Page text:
Testing can sometimes serve no useful purpose
Frequently, I see asymptomatic patients who report a “clean bill of health” from their cardiologists. Their electrocardiogram, stress test, echocardiogram and CT scan of the heart are normal.
Occasionally, these patients are being screened because they have a known coronary artery disease. But quite frequently, they are middle aged or older and are being screened to ensure no problem exists. With these patients, the tests have no value and the cost is high.
So what are these tests and when should they be done? An electrocardiogram, or EKG, measures the electrical activity of the heart. With each heartbeat, an electrical current begins in the top of the heart and moves down a conduction system, stimulating the heart to contract. Electrodes placed on the chest and arm read out this electrical activity. The pattern of the readout can detect a new heart attack, evidence of an old one and irregularities of the heartbeat.
It is an invaluable diagnostic tool for someone who has symptoms suggestive of a heart attack or to diagnose conditions such as atrial fibrillation in which gross irregularities of the heart rate can lead to an increased risk of strokes and heart failure. However, as a screening test, an EKG has virtually no value. It may miss heart problems and just as frequently, may show changes suggesting heart disease that is not present.
A stress test involves stimulating the heart to beat faster either by exercise using a treadmill or by mimicking the effect of exercise with the injection of a medication (persantine) and a radioactive marker that can identify areas of inadequate blood supply. This test remains a “gold standard” to diagnose coronary artery disease in someone with chest pain or shortness of breath. However, no study has shown the test to be of value as a screen for coronary artery disease in a healthy, asymptomatic person.
An echocardiogram is a test that allows a complete evaluation of the four chambers of the heart and the way in which the heart contracts with each heartbeat. It measures the amount of blood that is pumped out of the heart with each beat and can evaluate the function of the heart valves between the chambers of the heart and pulmonary and aortic arteries. This noninvasive procedure can identify severe weakness or dysfunction in the way the heart muscle contracts, as well as diagnose problems with the heart valves. This test never should be used as a screening test in normal individuals.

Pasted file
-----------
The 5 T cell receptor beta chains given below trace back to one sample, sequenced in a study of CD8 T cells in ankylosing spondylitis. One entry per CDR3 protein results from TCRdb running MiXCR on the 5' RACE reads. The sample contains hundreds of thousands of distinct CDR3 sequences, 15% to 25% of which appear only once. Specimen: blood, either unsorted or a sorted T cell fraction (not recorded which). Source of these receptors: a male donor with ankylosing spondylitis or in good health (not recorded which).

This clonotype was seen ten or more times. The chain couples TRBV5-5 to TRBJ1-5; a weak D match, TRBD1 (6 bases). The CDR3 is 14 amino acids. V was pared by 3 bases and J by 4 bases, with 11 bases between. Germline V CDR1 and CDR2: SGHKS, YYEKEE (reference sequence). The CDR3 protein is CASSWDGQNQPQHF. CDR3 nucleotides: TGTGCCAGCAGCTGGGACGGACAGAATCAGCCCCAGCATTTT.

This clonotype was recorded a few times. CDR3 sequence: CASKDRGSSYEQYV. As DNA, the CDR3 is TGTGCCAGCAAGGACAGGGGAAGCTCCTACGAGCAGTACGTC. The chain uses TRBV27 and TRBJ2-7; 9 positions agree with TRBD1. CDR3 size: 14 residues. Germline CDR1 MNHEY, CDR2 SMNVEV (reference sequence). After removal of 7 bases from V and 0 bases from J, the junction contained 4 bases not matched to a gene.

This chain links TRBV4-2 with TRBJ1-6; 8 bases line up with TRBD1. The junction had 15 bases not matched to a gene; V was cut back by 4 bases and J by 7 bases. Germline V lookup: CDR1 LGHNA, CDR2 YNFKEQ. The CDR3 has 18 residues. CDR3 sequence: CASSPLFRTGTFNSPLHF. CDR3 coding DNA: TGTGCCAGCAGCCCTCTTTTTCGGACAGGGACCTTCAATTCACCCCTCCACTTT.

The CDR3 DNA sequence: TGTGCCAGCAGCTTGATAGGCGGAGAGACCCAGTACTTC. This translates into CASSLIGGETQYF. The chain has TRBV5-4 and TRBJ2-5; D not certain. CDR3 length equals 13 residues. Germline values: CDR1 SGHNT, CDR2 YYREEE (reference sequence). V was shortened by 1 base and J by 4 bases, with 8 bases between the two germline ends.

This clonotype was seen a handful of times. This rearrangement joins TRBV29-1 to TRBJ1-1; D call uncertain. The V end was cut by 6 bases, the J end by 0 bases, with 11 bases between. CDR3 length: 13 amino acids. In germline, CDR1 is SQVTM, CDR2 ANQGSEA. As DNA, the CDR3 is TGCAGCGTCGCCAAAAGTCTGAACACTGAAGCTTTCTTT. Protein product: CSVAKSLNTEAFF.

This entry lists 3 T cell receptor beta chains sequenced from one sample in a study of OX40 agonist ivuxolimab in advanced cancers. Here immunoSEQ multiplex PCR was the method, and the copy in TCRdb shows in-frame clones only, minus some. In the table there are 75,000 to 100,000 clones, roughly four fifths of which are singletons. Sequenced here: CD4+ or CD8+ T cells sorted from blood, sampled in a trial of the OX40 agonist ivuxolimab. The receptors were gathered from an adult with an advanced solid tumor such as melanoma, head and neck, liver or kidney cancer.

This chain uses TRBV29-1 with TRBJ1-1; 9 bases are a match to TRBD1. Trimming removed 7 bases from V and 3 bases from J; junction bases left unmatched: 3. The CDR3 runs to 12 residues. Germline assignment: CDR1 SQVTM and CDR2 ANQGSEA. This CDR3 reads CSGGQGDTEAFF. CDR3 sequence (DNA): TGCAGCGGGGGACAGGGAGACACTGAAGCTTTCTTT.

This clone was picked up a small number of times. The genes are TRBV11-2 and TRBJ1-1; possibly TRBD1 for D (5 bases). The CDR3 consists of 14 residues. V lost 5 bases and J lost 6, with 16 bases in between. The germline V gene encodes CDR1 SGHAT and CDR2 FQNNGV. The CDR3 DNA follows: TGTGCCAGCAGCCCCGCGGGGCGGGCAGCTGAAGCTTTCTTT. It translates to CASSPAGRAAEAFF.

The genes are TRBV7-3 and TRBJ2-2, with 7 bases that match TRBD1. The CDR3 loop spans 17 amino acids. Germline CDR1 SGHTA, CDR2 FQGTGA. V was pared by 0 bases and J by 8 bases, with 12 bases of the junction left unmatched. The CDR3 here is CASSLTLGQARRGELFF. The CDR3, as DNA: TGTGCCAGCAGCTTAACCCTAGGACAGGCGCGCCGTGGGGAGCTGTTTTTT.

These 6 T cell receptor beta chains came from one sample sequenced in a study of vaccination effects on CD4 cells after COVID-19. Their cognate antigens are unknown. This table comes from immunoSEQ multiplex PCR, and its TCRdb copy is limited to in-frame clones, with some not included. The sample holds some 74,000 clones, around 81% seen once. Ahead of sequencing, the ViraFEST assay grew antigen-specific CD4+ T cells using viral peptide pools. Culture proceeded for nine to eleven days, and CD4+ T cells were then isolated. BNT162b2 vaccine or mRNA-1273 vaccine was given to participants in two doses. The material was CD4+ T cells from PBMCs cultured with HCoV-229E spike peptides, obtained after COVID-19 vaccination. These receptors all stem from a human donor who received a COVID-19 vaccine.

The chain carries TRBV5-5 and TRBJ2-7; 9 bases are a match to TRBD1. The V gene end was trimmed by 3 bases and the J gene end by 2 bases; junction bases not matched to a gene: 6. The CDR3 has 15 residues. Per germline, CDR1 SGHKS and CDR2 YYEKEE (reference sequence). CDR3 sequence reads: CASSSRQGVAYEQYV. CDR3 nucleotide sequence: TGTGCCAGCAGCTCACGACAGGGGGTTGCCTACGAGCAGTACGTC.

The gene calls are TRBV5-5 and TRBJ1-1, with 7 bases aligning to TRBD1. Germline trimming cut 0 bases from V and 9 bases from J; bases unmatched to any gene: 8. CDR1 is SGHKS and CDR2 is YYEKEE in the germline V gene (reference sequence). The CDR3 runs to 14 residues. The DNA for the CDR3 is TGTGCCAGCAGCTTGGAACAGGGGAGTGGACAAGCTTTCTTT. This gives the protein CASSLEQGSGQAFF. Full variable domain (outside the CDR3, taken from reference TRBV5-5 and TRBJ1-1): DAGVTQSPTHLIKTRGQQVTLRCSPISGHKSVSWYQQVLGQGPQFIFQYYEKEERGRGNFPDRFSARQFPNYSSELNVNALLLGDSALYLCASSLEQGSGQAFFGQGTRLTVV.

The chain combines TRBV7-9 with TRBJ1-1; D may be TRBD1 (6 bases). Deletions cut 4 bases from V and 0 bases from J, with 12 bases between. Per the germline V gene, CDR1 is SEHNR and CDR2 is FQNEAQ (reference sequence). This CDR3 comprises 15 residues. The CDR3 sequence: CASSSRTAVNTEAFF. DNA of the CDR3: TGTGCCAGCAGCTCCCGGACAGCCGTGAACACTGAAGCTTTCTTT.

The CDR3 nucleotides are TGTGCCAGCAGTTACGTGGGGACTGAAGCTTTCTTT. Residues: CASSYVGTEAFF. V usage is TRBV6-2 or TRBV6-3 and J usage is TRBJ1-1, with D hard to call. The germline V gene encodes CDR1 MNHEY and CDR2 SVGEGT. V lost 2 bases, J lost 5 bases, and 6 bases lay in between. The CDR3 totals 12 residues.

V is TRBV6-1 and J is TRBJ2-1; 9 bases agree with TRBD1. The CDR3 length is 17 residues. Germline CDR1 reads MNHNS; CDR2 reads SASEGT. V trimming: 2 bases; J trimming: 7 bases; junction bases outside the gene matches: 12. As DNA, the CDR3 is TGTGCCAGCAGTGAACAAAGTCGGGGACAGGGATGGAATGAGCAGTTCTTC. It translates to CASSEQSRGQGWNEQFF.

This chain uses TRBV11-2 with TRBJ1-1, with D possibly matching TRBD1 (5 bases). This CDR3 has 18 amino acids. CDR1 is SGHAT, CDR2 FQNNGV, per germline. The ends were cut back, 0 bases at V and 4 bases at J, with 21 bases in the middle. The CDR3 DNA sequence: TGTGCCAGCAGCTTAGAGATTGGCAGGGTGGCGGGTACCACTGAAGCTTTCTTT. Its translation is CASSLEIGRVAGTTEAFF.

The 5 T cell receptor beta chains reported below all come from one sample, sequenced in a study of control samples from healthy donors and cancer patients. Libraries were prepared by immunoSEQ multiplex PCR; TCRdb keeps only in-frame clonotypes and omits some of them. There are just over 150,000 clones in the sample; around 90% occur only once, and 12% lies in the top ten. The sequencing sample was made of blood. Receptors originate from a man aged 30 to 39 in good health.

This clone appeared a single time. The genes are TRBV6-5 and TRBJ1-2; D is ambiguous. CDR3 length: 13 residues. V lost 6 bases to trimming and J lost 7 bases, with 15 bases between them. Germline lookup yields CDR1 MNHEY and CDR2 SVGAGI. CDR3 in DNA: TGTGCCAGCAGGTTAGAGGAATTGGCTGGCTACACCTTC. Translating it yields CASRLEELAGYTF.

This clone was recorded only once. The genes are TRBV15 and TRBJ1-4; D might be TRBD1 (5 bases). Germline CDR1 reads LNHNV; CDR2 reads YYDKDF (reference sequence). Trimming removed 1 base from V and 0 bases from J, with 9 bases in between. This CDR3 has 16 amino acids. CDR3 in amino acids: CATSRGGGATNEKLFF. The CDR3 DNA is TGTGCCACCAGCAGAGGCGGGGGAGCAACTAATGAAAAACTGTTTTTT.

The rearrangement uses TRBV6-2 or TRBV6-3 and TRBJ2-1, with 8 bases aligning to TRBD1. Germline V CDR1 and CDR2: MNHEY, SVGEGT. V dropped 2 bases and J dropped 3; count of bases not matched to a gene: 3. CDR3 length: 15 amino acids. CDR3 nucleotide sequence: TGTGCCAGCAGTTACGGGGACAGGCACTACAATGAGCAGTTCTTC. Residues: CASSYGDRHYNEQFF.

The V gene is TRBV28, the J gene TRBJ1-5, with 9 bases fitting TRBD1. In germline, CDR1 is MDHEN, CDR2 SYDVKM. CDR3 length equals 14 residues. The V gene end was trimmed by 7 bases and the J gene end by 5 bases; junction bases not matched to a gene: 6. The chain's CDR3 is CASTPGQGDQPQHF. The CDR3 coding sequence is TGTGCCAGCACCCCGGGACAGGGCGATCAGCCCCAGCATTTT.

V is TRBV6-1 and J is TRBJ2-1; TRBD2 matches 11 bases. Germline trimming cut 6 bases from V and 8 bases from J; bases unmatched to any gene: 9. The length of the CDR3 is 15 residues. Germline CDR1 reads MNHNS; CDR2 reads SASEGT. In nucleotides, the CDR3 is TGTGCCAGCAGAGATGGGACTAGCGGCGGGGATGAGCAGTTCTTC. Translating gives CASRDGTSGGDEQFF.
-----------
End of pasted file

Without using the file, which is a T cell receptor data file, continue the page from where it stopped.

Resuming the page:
Of all the screening tests, the cardiac CT scan is the most problematic. Used as a marketing tool, this test promises unwary consumers the potential of saving lives by performing this “heart saving” CT scan. Coronary artery disease is suspected if increased calcium in the arteries is noted. Combining a CT scan with the injection of a dye can demonstrate significant blockages of coronary arteries.
In chronically or severely ill individuals, a cardiologist may prefer a less invasive CT scan to an angiogram to diagnose coronary artery disease. The scan provides a great deal of irradiation and is of no proven value as a screening test. Particularly egregious is the use of a CT scan to screen for heart disease in anyone older than 70. At this age and beyond, the narrowing of the coronary arteries is very common.
By identifying excessive calcium, additional evaluations, including angiograms, angioplasty and even open-heart surgery, may be done. The patient may believe a heart attack will be prevented and life prolonged. Unfortunately, invasive procedures do neither — they relieve symptoms, which these patients do not have.
Prevention is the key to managing heart disease. It is all about diet, exercise, stress reduction and control of blood pressure and cholesterol.
As for me, 16 years ago I had a heart attack. Since then, I haven’t had an EKG, stress test or echocardiogram. Even with known heart disease, these tests are only needed if new symptoms, such as chest pain, palpitations or shortness of breath, occur.
Understand that unnecessary screening tests do more harm than good, and their cost is contributing to the collapse of our health care system.